I  went  back  to  it  after  I  went  through   treatment.  You  know  it  was.  and  they  asked  me  if   I  wanted.  After  18  it  was  pretty  formal.    I  was  a  prostitute  on  and  off   for  a  long  time.  and  then  I'd  go.    Do  you  know  what  I  mean?    It  was.    You  know  what  I'm  saying?    I  don't.  kind  of  more  than  anything.  and  it's  being  kind  of  like  a  prostitution  situation.    I  didn't  do  heroin.   physically  it  turned  me  on  to  think  about  prostituting.  and  I  decided  that  I   could  do  that.  a  junky  was  just  a  term  that  you  used  back  then.  too.    Well.  I  shot  up  drugs.    I  would  go  and  just.  you  know.  well.  turned  me  on  or.    In  fact  I.  Go  to  a  motel.  you  know.  I've  worked  through  a  lot  of  that.  but  it  was  the  same  thing.    Do  you  know?    So  I  don't  know  maybe  just  acting  out   fantasies.  money.  you  know.  and  I  got   enough  to  do  some  drugs.  One  time  in  my  travels  I  really  needed  some  money.  you  can     22   .  where  you  just  had  sex  for  drugs   and  stuff  like  that.  sexual  fantasies  were  always  violent.   Sex  and  Men     I  need  to  have  sex  with  men.       So  I  told  them  that.    They'd  pay  me.    You  know.    I'd  tell  them.  I  looked   forward  to  it.   and  they'd  come  up  to  me.    I'd  go  to  the  bars  and  pick  up  men   that  were  like  businessmen.    Do  you   know  what  I.  I'd  go  right  up  to  them.  just  to  have  sex  with  men.    Like  I  said.    You   know.  my  fantasies.  I  guess  I  kind.    You   know  so  I  did  that  formally.    I  was  a   speed  freak.    They'd  give  me  the  money.   it  was  a  form  of  prostitution  before  18.Prostitution     I  started  prostituting  for  drugs.  and   we'd  go  have  sex.  totally   different.  yeah.    I'd  get  my  drugs  and  that  was  it.  there's  kind  of  an  aura  you  put  out.    and  just  being  able  to  let  them  be   there  to  get  rid  of  them.  and  I'd  tell  them  I  was  a  junky  and  I  needed  a  fix.

 and  that's  why  I  did  it.    Maybe  it.    You   know  that  kind  of  stuff.  yeah.  you  know.  it  would  be  in  my  questioning  of  them  and  being  aggressive  about  it   and  letting  them  know  what  I  was  willing  to  do  and  what  I  wasn't  willing  to  do.           That  was  a  hard  issue  for  me  when  I  went  through  treatment.  to  me  it  was  like  offending.  if  I.    I  didn't  want  to  be  the  victim.     Exactly.  is  I  wanted   control.    Do  you  know  what  I'm  saying?    How   we  were  going  to  have  sex.    Some  guy   would  pick  me  up.  when  we  were  going  to  have  it.  if  I  wouldn't  have  prostituted  I  probably  could   have  been  an  offender  in  other  ways.  I  just  did  it.    I  needed  the  money.    Like.     I  went  back  to  prostitution  for  six  months.  I   would  just  decide  what  we  were  going  to  do.    I  mean  that's  how  I  acted  in  it.  you   know.    I'm  trying  to  think.  I'd  hitchhike  over  to  my  treatment  center  for  outpatient  aftercare.  and  I  was  more  aggressive  than  passive.either  be  a  further  victim  and  let  them  take  control  or  you  can  take  control.  too.    Do  you   know  what  I'm  saying?         Yeah.  and  it   was  a  way  to  control  men  sexually.  but  to  me  it  was  just  being  just  like  my  dad.    but  when  I   chose  to  go  back  as  an  adult  I  had  control.  I'd.    Put  them  on  the  spot.  and  say  he  wanted  to  feel  my  tits  for  40  dollars  and  I   couldn't  do  it  because  I  was  in  a  treatment  program.     It  was  probably.    I'd   pretty  much  talk  to  them  about  their  sexuality  maybe.  you  know.  of  course.  but  I   took  control  of  my  person  and  my  aura  and  my.             23   .  which  I  don't  think  was  true  when  I  was  young.    But  I  really   realized  that  I  didn't  want  to  be  that  person  that  had  to  look  at  every  man  as  a  dollar   sign  and  didn't  want  to  have  all  that  anger  that  I  had  to  have.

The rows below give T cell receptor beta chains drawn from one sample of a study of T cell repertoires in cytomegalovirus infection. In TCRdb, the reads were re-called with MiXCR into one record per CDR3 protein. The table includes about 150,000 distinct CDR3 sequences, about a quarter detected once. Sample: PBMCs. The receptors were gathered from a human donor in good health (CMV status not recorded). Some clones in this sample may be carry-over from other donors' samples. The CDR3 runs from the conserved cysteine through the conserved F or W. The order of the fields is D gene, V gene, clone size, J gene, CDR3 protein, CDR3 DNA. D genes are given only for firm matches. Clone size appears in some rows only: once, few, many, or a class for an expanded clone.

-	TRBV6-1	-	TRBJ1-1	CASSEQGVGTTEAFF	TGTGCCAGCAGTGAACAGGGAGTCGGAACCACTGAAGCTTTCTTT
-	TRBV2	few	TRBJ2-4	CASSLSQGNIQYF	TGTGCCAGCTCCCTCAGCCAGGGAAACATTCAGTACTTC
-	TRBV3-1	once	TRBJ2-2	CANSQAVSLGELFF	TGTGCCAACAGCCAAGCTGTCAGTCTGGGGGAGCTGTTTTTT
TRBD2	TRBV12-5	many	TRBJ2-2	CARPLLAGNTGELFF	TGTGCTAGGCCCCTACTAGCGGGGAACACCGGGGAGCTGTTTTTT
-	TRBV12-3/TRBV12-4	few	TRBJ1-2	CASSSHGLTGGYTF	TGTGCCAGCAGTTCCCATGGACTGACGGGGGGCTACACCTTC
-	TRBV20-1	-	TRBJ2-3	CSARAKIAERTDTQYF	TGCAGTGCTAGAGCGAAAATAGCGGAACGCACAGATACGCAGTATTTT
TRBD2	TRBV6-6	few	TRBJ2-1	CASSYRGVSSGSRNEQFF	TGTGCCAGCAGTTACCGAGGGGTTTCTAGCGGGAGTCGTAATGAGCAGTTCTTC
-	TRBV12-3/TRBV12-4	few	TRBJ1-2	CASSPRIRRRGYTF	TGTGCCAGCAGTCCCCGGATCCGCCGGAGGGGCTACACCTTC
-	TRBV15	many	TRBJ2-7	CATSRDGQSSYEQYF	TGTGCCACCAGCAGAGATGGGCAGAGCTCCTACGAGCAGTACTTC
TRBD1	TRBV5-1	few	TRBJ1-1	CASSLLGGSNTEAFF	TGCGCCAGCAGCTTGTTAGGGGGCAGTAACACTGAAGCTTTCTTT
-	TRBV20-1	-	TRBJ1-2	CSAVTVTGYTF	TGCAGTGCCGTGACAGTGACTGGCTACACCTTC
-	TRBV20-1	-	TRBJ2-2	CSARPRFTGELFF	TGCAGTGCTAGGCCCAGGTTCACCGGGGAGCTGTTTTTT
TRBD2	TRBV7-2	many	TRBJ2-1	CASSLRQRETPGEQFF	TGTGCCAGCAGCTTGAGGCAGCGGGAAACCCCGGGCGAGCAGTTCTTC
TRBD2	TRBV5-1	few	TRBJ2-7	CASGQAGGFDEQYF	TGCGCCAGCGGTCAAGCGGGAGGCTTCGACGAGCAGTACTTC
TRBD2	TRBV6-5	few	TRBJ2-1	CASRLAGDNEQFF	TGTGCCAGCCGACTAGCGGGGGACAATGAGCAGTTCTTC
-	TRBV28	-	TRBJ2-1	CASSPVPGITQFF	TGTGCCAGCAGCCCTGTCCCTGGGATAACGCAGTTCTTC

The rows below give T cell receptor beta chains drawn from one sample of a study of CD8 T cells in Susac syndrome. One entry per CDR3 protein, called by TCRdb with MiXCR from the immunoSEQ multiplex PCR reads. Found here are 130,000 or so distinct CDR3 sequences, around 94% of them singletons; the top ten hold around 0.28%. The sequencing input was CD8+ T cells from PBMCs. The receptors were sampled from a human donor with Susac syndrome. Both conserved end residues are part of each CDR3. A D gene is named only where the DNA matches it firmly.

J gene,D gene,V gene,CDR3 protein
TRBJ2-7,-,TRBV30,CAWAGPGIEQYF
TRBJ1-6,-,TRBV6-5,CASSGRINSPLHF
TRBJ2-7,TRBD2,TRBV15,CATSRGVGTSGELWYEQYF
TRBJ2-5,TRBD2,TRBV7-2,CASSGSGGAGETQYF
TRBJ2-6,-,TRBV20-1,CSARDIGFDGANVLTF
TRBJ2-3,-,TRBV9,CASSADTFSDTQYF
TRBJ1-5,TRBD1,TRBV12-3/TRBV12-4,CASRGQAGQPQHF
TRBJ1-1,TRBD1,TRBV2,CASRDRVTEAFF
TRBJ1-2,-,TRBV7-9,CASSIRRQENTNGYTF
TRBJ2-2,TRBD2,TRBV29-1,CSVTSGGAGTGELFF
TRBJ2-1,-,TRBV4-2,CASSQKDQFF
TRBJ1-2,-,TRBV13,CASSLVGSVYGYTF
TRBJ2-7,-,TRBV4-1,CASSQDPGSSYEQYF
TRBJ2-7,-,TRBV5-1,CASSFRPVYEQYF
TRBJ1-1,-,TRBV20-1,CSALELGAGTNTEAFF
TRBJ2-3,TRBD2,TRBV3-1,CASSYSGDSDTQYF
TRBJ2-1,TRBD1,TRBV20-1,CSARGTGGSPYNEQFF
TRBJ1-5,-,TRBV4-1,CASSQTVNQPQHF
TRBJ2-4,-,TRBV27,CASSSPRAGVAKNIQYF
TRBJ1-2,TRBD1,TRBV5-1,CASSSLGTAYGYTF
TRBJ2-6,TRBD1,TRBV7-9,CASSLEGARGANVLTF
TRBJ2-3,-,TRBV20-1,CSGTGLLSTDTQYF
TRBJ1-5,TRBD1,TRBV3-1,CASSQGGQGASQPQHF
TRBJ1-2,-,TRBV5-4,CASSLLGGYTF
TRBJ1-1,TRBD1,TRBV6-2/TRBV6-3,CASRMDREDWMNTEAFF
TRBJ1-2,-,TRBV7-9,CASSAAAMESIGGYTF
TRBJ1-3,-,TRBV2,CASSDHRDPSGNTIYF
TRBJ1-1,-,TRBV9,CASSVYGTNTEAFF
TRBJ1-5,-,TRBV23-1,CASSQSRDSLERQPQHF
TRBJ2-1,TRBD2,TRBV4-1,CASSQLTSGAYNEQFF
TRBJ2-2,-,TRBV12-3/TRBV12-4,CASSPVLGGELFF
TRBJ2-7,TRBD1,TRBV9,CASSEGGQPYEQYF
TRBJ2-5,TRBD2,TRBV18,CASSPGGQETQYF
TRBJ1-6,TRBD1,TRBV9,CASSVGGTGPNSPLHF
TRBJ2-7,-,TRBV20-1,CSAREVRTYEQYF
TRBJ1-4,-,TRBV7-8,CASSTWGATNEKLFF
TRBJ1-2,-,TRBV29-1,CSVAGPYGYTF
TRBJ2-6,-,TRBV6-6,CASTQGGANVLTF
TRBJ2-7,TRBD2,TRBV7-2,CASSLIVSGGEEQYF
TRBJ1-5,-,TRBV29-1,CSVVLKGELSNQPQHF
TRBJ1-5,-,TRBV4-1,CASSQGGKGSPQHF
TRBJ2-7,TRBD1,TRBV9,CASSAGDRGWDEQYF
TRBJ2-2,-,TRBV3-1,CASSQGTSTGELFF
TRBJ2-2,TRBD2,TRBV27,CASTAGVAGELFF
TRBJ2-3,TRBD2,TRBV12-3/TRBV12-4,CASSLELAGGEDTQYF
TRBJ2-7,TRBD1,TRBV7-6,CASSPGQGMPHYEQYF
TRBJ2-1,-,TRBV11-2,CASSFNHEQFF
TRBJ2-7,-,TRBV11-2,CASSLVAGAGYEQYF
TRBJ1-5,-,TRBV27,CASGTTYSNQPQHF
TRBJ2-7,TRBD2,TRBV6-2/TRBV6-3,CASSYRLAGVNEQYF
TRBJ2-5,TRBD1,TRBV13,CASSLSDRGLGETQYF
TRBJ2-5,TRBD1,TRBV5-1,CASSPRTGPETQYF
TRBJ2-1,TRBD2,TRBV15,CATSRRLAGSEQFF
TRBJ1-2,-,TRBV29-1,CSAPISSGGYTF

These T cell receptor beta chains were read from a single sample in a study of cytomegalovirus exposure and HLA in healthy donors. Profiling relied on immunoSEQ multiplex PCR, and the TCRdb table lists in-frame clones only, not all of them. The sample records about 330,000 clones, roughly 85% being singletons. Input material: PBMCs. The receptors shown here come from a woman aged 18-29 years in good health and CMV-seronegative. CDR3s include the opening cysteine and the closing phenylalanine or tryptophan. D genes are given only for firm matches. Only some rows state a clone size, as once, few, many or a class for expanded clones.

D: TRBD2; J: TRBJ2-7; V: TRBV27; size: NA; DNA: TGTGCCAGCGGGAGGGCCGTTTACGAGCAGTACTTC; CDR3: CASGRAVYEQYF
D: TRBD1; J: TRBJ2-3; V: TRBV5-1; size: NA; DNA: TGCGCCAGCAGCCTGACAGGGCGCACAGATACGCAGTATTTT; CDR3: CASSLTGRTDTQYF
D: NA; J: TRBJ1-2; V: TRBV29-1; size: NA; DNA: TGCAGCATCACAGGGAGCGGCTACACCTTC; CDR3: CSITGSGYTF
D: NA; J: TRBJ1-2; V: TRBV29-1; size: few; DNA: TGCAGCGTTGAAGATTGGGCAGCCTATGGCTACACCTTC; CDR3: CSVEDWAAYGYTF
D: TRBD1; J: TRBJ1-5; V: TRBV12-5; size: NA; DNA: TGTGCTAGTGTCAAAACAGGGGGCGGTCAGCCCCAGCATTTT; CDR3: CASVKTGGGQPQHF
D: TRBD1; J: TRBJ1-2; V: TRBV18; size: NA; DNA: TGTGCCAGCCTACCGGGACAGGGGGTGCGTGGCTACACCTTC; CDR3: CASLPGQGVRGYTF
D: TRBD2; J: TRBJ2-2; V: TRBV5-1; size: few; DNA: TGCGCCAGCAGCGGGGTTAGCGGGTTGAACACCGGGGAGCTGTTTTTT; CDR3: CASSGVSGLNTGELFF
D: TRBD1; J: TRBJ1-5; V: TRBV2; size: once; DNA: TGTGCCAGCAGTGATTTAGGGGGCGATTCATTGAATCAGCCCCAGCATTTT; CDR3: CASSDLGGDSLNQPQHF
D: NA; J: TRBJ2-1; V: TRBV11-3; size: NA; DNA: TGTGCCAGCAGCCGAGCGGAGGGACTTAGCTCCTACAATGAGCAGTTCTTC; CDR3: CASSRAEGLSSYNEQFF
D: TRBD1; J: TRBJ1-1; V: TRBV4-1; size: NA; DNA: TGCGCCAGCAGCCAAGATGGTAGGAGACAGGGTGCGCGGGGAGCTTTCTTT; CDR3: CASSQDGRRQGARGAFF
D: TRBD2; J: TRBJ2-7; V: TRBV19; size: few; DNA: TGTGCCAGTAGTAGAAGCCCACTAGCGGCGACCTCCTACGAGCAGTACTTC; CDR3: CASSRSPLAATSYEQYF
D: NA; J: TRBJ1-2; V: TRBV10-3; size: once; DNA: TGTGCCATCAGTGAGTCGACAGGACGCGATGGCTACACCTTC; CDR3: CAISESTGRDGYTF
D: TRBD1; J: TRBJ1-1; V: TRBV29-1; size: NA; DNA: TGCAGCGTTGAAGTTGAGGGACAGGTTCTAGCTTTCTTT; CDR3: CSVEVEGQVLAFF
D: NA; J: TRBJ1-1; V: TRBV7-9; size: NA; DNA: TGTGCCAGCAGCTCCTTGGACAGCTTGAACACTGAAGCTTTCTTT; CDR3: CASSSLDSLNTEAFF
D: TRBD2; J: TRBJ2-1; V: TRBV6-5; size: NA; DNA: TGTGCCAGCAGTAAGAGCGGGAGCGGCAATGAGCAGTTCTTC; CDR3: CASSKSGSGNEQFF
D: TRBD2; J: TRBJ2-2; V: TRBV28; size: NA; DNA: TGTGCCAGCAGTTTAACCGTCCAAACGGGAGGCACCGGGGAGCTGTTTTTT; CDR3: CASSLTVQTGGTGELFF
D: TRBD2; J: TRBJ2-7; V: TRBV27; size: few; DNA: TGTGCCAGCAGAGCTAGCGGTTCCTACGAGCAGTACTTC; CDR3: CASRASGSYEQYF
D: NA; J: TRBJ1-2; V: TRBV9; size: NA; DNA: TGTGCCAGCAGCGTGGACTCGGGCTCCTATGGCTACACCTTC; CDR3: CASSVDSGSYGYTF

physical.    I  mean  I'm  not.  and     24   .     I  know  I  wanted  to  talk  to  you  because  I  add  a  different  something.  related  to  that  very  aggressive   lesbian  type  woman.   and  I  don't  have  sex  with  her.    She  said  she  didn't  want  to  do  to  others  what   had  been  done  to  her.  rationalization.  and  emotional   abuse  and  neglect  from  her  father.  fear  of  getting  caught.  she  wanted  to  believe  that  her   sexual  behaviors  with  her  brothers  were  nurturing  and  close  and  not  violent  like   her  father's  abuse.    Her  prime  concerns  during  adolescence  appeared  to   have  been  what  other  people  thought  of  her.    You  know  what  I'm  saying?    It's  not  a  sexual  thing.    Her  protective  factors  appeared  to  have  been  sufficient  to  lead   her  to  stop  abusing  children  sexually.   DISCUSSION     Pat's  account  of  her  life  shows  that  she  had  many  risk  factors  and  some   protective  factors.  witnessing  physical  and  emotional  abuse  of  her   mother.    I  just  quit  using  that  label.  intergenerational  sexual.     The  number  of  risks  in  her  life  were  multiple-­‐-­‐physical.    This  appears  to  be  denial.  and  fear  of  the   lack  of  control  she  had.  you  know.     It's  just  a  real  companionship.  and  I'm  involved  with  a  woman  now.    We've  been   friends  for  10  years  but  we're  not  gay.   chemical  abuse  on  the  part  of  both  parents.  witnessing  sexual  threats  and  therefore  abuse  of  her  younger  brothers.  and  minimization.  sexual.      At  the  time  of  the  interview.  but  concern  for  the  children's  well-­‐being  appeared  to  come   much  after  she  stopped-­‐-­‐she  said  she  felt  guilty  about  her  effect  on  Luke  after  Luke   molested  one  of  her  friends.    I  could   have  maybe  been  a  very  severe  abuser.Abusive  Lesbian  Relationships     I  also  picked  very  abusive  women  to  be  with.